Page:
Friday, December 02, 2005


A couple of months ago, I chronicled a memorable Japanese dinner.

The meal was memorable not only for the food - which was superb - but mainly for the fact that it was with my old buddy Walter, whom I had not seen in something like 29 years.

Accompanying Walter were a couple of his business colleagues, two Japanese guys who styled themselves Chris and Carl. A source of continuing amusement for both She Who Must Be Obeyed and me, even unto this day, is the way Chris and Carl reacted to how I navigated my way around the Japanese menu: “Very Professional.”

One of the selections that elicited a “Very Professional” from the Wakayama Boyz was my choice of appetizer: goma-ae, spinach served with a sesame-based sauce and sprinkled with sesame seeds. It’s delicious, and practically Zen-like in its simplicity, unlike those fussy little hors d’ouevres that Martha Fucking Stewart makes.

If Popeye were from Niigata, this is what he’d eat. It would give him the strength to climb Fujiyama, or to cut the grass at the Imperial Palace in a single day.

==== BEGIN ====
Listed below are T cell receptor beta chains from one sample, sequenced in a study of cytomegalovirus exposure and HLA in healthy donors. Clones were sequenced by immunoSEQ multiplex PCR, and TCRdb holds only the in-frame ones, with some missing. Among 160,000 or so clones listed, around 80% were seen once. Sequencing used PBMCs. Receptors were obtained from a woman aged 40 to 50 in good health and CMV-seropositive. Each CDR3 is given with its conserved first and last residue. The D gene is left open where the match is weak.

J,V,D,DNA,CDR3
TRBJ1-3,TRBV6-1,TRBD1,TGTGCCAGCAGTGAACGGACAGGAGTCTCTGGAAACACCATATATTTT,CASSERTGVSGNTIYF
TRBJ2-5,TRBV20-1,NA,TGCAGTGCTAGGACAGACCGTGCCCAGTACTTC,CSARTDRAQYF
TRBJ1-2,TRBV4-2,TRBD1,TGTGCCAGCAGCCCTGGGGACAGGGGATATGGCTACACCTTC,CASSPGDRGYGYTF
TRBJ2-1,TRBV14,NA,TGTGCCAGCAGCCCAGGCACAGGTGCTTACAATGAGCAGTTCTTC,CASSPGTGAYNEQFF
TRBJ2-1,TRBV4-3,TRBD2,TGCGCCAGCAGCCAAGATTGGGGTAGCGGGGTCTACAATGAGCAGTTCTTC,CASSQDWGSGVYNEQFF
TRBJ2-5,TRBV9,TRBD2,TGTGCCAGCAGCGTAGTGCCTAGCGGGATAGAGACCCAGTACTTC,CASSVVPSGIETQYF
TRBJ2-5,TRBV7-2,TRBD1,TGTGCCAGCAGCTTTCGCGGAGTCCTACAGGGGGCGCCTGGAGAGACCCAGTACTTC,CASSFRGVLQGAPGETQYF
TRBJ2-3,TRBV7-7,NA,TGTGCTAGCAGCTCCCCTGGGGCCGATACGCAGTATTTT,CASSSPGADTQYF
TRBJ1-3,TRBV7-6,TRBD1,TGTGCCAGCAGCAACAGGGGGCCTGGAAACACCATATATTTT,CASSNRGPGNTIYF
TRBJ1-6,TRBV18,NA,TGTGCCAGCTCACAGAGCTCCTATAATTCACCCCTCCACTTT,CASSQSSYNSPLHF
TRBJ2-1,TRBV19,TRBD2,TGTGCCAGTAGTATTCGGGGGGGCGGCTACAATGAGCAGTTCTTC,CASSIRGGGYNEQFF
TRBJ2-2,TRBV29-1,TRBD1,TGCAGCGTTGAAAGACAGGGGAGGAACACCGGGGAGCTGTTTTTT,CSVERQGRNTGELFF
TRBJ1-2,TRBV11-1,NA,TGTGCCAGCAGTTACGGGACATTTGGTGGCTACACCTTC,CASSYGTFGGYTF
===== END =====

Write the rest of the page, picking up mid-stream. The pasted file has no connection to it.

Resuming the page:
And now, you can enjoy goma-ae, too.

Goma-ae (Japanese Sesame Spinach)

3 lbs fresh spinach, stems removed
2 tbsp shoyu (soy sauce)
4 tsp mirin (Japanese sweet rice wine)
1 tsp vegetable oil
1 tsp toasted sesame oil
2 tsp sugar
2 tbsp sesame seeds, toasted

To toast the sesame seeds, preheat an oven (or toaster oven, if you have one) to 350°F. Put the sesame seeds on a small baking sheet and toast, shaking the pan or stirring the seeds occasionally to ensure that they toast evenly and don’t burn. When the seeds are golden brown, remove them from the oven and transfer them immediately to a plate. Set aside.

Add the spinach to a saucepan of boiling salted water and boil uncovered for two minutes, or until just tender. Dump the spinach into a colander, rinse with cold water, and drain well. Gently squeeze dry by the handful. Gently separate the resulting “balls” of spinach and put on a serving plate in a single layer. If you have small ramekins or timbale molds, use these to shape the spinach into neat little piles.

In a small bowl, whisk the soy sauce, mirin, vegetable oil, sesame oil, and sugar. Pour over the spinach timbales. Just before serving, sprinkle with the toasted sesame seeds. Serve at room temperature.

Popeye-wa, goma-ae-ga hoshii desu, neh?

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